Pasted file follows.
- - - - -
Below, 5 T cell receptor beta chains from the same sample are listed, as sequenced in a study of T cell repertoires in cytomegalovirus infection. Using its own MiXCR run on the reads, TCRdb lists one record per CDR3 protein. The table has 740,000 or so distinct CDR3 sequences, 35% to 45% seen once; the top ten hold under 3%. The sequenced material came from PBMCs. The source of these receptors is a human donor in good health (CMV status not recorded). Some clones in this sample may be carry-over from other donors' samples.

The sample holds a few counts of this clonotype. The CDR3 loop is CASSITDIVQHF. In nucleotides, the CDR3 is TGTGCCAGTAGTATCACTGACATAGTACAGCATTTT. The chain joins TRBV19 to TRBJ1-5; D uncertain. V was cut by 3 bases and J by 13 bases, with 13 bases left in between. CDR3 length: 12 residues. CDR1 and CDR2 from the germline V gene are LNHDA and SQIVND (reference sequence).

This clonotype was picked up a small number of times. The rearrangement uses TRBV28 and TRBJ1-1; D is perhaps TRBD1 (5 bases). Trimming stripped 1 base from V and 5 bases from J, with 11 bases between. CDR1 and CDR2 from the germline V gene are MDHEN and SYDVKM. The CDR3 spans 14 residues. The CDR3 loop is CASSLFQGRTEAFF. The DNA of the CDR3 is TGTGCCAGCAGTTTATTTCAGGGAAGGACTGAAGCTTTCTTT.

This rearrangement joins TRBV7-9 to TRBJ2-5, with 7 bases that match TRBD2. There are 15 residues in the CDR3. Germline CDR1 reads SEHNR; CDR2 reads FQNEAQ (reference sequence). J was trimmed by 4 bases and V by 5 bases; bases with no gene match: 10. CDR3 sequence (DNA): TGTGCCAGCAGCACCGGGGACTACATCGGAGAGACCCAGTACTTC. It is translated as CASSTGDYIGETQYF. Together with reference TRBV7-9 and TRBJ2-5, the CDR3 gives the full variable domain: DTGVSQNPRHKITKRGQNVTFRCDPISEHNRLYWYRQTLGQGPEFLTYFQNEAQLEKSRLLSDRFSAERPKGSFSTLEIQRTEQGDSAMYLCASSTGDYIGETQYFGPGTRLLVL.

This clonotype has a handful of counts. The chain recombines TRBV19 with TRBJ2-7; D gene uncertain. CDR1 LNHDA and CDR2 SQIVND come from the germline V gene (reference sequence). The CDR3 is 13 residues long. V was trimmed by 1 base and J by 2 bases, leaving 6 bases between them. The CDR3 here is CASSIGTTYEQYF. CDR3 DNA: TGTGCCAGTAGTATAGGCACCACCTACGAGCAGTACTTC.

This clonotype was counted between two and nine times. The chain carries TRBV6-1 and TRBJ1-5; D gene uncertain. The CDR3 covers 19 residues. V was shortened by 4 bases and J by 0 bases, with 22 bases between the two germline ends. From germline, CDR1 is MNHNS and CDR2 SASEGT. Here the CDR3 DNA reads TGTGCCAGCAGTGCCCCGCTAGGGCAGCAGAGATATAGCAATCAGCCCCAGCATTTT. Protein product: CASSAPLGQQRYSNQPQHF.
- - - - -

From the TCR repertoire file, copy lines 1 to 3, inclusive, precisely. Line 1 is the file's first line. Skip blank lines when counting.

Below, 5 T cell receptor beta chains from the same sample are listed, as sequenced in a study of T cell repertoires in cytomegalovirus infection. Using its own MiXCR run on the reads, TCRdb lists one record per CDR3 protein. The table has 740,000 or so distinct CDR3 sequences, 35% to 45% seen once; the top ten hold under 3%. The sequenced material came from PBMCs. The source of these receptors is a human donor in good health (CMV status not recorded). Some clones in this sample may be carry-over from other donors' samples.

The sample holds a few counts of this clonotype. The CDR3 loop is CASSITDIVQHF. In nucleotides, the CDR3 is TGTGCCAGTAGTATCACTGACATAGTACAGCATTTT. The chain joins TRBV19 to TRBJ1-5; D uncertain. V was cut by 3 bases and J by 13 bases, with 13 bases left in between. CDR3 length: 12 residues. CDR1 and CDR2 from the germline V gene are LNHDA and SQIVND (reference sequence).

This clonotype was picked up a small number of times. The rearrangement uses TRBV28 and TRBJ1-1; D is perhaps TRBD1 (5 bases). Trimming stripped 1 base from V and 5 bases from J, with 11 bases between. CDR1 and CDR2 from the germline V gene are MDHEN and SYDVKM. The CDR3 spans 14 residues. The CDR3 loop is CASSLFQGRTEAFF. The DNA of the CDR3 is TGTGCCAGCAGTTTATTTCAGGGAAGGACTGAAGCTTTCTTT.